Enter Romeo, at a distance. Enter MONTAGUE and LADY MONTAGUE.
Ben. See, where he comes: So please you, step Mon. Thou villain, Capulet,--Hold me not, let
aside; me go!
l'll know his grievance, or be much denied.
To hear true shritt.--Come, madam, let's a way.
(Excunt MONTAGUE and Lady.
Is the day so young? Will they not hear!-what, ho! you men, you Ben. But new struck nine. beasts,
Ah me! sad hours seem long.
them short. Three civil brawls, bred of an airy word,
Ben. In love? By thee, old Capulet and Montague,
Rom. OutHave thrice disturb’d the quiet of our streels;
Ben. Of love? And made Verona's ancient citizens
Rom. Out of her favor, where I am in love. Cast by their grave beseeming ornaments,
Ben. Alas, that love, so gentle in his view, To wield old partizans, in hands as old,
Should be so tyrannous and rough in proof! Canker'd with peace, to part your canker'd hate. Rom. Alas, that love, whose view is muilled still, If ever you disturb our sireets again,
Should, without eyes, see pathways to his will! Your lives shall pay the forfeit of the peace. Where shall we dine!-0 me!--What fray was For this time, all the rest depart away:
here? You, Capulet, shall go along with me;
Yet tell me not, for I have heard it all. And, Montague, coine you this afternoon,
Here's much to do with hate, but more with love:
Why then, O brawling love! O loving hate!
LADY CAPULET, TYBALT, Citizens, und Feather of lead, bright smoke, cold fire, sick health!
Still waking sleep, that is not what it is !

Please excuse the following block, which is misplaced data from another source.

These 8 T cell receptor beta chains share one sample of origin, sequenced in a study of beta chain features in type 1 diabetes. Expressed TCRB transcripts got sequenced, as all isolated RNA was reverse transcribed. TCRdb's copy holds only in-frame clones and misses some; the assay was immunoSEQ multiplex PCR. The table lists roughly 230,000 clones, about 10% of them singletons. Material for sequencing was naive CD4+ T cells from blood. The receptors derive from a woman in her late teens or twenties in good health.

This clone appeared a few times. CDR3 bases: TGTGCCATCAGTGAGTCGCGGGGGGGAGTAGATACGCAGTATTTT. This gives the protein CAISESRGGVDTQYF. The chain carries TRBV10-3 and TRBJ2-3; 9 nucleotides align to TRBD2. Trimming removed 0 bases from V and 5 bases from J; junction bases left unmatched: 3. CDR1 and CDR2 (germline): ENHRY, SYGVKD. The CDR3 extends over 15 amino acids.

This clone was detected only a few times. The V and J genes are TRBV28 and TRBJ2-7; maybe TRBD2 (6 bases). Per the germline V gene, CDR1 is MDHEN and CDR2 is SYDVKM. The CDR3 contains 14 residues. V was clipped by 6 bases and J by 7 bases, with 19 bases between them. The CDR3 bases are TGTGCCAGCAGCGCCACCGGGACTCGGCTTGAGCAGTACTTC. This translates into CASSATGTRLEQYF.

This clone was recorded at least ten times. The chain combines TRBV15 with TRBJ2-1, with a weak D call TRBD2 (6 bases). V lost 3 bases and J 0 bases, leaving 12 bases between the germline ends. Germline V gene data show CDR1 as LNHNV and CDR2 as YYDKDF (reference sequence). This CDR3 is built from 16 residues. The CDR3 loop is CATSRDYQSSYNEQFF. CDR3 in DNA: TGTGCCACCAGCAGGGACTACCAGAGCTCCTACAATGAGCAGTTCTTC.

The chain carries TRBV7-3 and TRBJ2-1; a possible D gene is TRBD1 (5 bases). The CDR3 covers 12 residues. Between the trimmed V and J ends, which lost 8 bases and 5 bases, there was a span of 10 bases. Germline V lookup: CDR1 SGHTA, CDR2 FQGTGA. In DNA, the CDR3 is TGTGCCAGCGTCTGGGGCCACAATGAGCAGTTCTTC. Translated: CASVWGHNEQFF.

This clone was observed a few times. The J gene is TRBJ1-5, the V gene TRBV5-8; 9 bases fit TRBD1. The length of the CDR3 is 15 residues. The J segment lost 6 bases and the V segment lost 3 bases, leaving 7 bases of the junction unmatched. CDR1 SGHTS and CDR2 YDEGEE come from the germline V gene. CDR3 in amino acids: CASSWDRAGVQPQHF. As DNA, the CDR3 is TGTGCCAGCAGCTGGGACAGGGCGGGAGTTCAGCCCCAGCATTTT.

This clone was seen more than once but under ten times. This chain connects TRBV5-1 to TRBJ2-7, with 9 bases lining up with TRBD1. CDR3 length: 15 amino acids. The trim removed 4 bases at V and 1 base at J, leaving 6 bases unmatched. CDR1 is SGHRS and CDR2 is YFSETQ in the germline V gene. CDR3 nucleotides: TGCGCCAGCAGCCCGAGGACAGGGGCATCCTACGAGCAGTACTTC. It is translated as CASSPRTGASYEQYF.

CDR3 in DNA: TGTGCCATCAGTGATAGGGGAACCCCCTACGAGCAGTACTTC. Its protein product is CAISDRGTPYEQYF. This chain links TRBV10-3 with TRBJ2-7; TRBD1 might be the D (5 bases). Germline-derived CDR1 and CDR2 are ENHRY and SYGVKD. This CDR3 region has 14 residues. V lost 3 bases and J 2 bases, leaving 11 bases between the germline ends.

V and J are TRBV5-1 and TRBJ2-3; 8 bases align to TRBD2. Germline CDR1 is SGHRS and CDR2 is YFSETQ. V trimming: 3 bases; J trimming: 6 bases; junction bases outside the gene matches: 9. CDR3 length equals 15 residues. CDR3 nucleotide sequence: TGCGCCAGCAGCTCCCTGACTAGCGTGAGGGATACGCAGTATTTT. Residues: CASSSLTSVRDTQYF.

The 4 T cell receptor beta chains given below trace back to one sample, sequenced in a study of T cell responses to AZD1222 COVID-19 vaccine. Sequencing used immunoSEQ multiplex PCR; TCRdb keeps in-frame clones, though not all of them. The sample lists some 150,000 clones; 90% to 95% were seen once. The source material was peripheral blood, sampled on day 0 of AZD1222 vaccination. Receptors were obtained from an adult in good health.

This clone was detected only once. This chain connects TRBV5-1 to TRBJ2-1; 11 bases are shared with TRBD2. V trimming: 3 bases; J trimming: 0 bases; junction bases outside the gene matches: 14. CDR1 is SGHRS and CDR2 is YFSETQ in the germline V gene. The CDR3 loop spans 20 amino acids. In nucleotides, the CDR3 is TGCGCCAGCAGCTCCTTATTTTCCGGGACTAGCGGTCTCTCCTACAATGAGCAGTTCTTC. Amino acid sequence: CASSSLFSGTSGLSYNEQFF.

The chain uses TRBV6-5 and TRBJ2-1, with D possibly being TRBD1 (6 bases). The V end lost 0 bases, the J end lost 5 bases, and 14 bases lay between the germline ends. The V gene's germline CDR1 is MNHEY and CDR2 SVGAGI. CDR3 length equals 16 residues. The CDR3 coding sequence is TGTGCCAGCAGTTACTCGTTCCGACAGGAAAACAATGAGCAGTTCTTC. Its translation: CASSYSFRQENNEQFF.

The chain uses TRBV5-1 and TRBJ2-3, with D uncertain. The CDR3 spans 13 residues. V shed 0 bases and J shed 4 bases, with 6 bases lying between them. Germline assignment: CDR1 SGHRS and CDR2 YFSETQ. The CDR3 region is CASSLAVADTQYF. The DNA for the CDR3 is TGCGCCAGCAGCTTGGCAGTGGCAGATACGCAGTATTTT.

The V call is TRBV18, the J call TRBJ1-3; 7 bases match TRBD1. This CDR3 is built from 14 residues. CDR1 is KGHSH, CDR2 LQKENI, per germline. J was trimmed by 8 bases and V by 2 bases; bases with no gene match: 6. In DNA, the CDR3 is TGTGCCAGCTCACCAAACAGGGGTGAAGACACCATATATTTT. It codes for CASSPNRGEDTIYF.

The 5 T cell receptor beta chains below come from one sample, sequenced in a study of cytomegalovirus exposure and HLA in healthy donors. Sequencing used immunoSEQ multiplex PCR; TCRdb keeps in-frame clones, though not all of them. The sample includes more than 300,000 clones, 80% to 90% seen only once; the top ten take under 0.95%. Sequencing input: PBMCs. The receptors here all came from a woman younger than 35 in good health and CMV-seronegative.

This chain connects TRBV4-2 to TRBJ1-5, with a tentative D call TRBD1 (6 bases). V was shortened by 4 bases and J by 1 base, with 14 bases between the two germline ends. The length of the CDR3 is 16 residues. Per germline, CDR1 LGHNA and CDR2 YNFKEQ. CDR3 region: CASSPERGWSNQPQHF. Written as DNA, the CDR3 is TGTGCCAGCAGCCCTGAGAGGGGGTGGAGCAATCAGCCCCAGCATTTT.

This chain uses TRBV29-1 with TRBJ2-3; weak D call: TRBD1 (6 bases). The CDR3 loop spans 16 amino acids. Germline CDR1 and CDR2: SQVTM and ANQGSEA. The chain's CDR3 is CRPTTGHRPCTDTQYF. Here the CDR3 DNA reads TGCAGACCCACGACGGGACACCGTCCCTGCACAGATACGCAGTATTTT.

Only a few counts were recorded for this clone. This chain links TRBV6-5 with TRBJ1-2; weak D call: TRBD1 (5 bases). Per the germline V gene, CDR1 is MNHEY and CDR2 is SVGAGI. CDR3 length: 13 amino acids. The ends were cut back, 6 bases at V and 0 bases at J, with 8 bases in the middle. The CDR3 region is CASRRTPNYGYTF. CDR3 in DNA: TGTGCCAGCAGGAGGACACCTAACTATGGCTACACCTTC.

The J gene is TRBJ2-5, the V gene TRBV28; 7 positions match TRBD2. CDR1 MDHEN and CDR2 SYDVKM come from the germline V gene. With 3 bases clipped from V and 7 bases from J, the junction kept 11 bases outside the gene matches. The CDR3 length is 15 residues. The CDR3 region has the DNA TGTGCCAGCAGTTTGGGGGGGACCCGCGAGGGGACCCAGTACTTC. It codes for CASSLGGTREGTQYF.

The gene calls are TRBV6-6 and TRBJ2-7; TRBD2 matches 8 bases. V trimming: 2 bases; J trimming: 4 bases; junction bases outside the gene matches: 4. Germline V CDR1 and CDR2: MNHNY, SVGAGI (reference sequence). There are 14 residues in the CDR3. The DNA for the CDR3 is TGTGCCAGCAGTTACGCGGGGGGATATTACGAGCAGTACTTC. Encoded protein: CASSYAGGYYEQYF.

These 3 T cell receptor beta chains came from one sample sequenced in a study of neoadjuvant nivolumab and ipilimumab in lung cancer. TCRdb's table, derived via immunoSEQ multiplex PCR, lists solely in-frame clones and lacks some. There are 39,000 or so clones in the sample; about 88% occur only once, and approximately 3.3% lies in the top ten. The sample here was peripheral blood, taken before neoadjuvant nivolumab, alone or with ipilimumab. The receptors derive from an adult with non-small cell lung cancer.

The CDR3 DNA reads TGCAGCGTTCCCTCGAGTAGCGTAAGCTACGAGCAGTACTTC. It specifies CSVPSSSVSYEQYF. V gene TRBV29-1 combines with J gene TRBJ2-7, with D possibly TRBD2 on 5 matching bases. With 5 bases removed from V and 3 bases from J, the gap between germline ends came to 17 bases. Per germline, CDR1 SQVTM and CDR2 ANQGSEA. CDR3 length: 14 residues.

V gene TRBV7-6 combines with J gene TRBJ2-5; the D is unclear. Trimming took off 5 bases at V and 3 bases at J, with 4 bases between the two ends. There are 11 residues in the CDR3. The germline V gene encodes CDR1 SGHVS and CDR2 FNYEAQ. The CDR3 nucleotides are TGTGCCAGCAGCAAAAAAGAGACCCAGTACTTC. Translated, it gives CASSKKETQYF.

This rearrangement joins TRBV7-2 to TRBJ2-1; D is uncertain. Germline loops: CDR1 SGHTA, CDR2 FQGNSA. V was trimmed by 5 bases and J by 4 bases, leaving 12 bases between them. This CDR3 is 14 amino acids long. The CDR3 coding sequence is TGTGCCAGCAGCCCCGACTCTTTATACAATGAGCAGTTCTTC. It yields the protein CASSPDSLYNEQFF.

No, coz, I rather weep.
At thy good heart's oppression. The fiery Tybalt, with his sword prepared ;
Rom. Why, such is love's transgression.-
Griefs of mine own lie heavy in my breast;
Being purged, a fire sparkling in lovers' eyes; streets, as we now call Watch!
Being vex'd, a sea nourish'd with lovers' iears: • Angry • A kind of pike.
What is it else? a madness most discreet,
Inherits at my house; hear all, all see, A choking gall, and a preserving sweet.
And like her most, whose merit most shall be: Farewell, my coz.
[Going. Such, amongst view of many, mine, being one, Ben. Soft, I will go along;
May stand in number, though in reckoning none. An if you leave me so, you do me wrong.
Come, go with me:--Go, sirrah, trudge about Rom. Tut, I have lost myself; I am not here; Through fair Verona; find those persons out, This is not Romeo, he's some other where. Whose names are written there, (Gires a Paper.] Ben. Tell me in sadness who she is you love.
and to them say, Rom. What, shall I groan, and tell thee? My house and welcome on their pleasure stay. Ben. Groan ? why no;
[Exeunt CAPULET and Paris. But sadly tell me, who.
Serv. Find them out, whose names are written Rom. Bid a sick man in sadness make his will :- here? It is written--that the shoemaker should Ah, word ill-urged to one that is so ill!